Gabe Tirador became the CEO of Mercury General Corporation (NYSE:MCY) in 2007. This report will, first, examine the CEO compensation levels in comparison to CEO compensation at companies of similar size. Next, we’ll consider growth that the business demonstrates. And finally – as a second measure of performance – we will look at the returns shareholders have received over the last few years. This process should give us an idea about how appropriately the CEO is paid.
How Does Gabe Tirador’s Compensation Compare With Similar Sized Companies?
According to our data, Mercury General Corporation has a market capitalization of US$2.7b, and paid its CEO total annual compensation worth US$1.5m over the year to December 2018. While this analysis focuses on total compensation, it’s worth noting the salary is lower, valued at US$1.0m. We examined companies with market caps from US$2.0b to US$6.4b, and discovered that the median CEO total compensation of that group was US$5.1m.
A first glance this seems like a real positive for shareholders, since Gabe Tirador is paid less than the average total compensation paid by similar sized companies. Though positive, it’s important we delve into the performance of the actual business. It could be important to check this free visual depiction of what analysts expect for the future.
You can see, below, how CEO compensation at Mercury General has changed over time.
Is Mercury General Corporation Growing?
On average over the last three years, Mercury General Corporation has grown earnings per share (EPS) by 23% each year (using a line of best fit). Its revenue is up 11% over last year.
This shows that the company has improved itself over the last few years. Good news for shareholders. It’s also good to see decent revenue growth in the last year, suggesting the business is healthy and growing.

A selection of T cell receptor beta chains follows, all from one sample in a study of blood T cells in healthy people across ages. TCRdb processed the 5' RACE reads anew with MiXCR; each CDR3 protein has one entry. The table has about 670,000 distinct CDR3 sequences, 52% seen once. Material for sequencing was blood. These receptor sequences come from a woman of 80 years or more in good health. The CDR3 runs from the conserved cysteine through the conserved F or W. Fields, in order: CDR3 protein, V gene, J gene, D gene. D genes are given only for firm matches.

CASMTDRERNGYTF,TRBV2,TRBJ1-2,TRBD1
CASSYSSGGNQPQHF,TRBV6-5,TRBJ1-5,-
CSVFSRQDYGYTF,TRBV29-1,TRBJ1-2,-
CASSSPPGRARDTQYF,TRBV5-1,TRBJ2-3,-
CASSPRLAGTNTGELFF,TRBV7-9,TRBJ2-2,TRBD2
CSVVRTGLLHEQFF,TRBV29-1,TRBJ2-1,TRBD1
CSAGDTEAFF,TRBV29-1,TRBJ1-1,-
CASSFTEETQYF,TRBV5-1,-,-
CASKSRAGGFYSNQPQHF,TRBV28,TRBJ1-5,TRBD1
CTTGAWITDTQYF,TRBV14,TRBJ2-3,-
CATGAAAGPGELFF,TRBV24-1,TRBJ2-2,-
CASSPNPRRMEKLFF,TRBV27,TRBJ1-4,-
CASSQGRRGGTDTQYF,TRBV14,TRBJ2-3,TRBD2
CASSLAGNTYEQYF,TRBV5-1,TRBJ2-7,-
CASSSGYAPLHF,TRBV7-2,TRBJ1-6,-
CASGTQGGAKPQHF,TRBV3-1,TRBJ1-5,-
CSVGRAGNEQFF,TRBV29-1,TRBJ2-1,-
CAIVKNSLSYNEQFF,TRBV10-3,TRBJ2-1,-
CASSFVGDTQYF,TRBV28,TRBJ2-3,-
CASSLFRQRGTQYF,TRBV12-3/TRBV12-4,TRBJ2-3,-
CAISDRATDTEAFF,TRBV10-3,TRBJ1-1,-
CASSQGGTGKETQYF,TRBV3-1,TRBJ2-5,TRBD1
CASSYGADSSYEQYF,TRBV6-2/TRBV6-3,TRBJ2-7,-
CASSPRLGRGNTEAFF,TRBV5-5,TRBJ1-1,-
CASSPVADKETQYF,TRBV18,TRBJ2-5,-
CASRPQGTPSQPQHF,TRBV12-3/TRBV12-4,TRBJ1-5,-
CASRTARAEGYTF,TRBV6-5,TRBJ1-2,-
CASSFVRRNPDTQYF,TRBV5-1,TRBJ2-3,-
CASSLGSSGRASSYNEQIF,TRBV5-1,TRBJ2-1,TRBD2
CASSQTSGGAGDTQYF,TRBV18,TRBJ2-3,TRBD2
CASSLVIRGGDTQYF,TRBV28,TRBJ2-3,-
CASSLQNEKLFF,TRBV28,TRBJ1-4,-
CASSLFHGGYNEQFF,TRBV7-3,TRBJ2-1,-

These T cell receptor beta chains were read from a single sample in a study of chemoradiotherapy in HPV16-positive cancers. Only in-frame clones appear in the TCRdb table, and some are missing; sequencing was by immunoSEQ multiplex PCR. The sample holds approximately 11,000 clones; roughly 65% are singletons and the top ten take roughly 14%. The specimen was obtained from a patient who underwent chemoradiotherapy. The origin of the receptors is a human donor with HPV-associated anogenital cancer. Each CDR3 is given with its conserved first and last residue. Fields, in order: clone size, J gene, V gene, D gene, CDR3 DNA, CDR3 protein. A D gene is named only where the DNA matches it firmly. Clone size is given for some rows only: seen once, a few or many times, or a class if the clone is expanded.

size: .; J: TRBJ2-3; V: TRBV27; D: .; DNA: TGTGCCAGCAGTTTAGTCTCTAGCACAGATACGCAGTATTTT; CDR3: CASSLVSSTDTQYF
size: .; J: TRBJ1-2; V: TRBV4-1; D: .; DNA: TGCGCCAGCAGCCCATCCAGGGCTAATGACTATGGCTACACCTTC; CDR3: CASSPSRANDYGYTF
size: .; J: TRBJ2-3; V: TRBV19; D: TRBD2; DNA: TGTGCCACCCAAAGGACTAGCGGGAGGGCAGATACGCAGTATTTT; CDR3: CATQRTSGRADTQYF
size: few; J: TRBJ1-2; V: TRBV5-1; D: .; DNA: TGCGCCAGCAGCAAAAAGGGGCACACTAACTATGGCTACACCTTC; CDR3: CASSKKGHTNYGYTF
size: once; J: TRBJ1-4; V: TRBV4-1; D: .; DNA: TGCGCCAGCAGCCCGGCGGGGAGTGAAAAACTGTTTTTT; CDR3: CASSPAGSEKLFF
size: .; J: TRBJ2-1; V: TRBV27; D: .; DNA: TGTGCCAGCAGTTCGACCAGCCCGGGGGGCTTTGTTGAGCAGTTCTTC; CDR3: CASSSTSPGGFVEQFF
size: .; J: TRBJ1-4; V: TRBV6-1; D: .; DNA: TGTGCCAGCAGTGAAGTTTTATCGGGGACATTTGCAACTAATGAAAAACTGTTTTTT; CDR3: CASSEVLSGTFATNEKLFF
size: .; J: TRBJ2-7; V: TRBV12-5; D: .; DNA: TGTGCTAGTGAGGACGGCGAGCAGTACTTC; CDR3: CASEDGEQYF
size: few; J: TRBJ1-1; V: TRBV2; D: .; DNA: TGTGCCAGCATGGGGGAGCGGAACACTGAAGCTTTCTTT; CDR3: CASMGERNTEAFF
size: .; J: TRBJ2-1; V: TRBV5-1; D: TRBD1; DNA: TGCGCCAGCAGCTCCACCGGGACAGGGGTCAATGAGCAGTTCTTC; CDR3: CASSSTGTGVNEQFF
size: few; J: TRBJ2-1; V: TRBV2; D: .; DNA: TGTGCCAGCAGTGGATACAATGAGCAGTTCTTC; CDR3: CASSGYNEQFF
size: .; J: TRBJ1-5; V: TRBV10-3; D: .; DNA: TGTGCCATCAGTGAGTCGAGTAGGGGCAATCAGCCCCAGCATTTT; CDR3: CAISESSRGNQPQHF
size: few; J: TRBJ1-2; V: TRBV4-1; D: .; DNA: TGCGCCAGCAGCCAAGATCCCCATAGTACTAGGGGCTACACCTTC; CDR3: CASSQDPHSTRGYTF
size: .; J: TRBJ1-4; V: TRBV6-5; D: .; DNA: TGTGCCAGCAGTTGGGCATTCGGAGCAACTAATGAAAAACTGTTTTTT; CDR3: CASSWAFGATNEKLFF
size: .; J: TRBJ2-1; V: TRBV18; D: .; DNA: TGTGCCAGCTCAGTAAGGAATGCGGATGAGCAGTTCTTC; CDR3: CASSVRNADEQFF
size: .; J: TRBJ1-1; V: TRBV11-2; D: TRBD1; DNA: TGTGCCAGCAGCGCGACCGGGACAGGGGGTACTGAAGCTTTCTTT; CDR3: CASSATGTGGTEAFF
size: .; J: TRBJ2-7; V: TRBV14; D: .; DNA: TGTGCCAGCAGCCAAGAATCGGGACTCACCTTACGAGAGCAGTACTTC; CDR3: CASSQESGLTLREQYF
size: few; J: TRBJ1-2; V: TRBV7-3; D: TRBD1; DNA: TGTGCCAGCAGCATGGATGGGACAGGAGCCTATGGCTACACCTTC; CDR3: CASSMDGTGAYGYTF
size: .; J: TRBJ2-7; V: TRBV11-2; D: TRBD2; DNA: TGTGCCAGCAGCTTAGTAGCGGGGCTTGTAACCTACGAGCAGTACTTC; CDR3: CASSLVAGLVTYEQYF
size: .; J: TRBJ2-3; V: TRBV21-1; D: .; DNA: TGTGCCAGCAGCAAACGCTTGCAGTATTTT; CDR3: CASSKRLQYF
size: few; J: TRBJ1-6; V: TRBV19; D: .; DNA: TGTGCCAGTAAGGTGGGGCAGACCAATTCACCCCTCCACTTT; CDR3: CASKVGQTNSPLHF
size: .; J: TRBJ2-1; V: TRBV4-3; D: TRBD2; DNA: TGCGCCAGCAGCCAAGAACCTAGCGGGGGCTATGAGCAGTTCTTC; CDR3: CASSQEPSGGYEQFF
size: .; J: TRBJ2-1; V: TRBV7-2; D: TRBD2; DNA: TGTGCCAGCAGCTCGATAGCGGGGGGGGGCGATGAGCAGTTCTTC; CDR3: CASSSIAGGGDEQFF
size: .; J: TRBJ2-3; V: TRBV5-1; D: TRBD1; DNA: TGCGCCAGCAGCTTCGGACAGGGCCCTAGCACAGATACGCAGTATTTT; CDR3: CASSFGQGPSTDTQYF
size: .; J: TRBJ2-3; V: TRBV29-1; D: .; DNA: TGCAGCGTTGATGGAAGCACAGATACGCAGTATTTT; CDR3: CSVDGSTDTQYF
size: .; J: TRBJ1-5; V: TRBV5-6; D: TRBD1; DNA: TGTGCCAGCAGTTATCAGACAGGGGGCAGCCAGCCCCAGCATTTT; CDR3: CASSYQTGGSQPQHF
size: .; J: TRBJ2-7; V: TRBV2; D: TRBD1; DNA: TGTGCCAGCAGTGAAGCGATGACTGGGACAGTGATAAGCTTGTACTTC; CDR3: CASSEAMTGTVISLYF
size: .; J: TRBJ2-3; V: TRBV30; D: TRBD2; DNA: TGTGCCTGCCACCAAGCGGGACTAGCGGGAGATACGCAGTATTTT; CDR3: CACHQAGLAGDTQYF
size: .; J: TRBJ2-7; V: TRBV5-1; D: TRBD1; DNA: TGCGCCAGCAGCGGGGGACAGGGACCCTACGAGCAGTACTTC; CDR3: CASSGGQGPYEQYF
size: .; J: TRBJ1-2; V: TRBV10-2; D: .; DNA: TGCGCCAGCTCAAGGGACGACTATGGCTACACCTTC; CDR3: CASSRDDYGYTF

Has Mercury General Corporation Been A Good Investment?
Since shareholders would have lost about 3.7% over three years, some Mercury General Corporation shareholders would surely be feeling negative emotions. This suggests it would be unwise for the company to pay the CEO too generously.
It looks like Mercury General Corporation pays its CEO less than similar sized companies.
Considering the underlying business is growing earnings, this would suggest the pay is modest. Unfortunately, some shareholders may be disappointed with their returns, given the company’s performance over the last three years. We’re not critical of the remuneration Gabe Tirador receives, but it would be good to see improved returns to shareholders before the remuneration grows too much. When I see fairly low remuneration, combined with earnings per share growth, but without big share price gains, it makes me want to research the potential for future gains. CEO compensation is one thing, but it is also interesting to check if the CEO is buying or selling Mercury General (free visualization of insider trades).
Important note: Mercury General may not be the best stock to buy. You might find something better in this list of interesting companies with high ROE and low debt.
If you spot an error that warrants correction, please contact the editor at email@example.com. This article by Simply Wall St is general in nature. It does not constitute a recommendation to buy or sell any stock, and does not take account of your objectives, or your financial situation. Simply Wall St has no position in the stocks mentioned.
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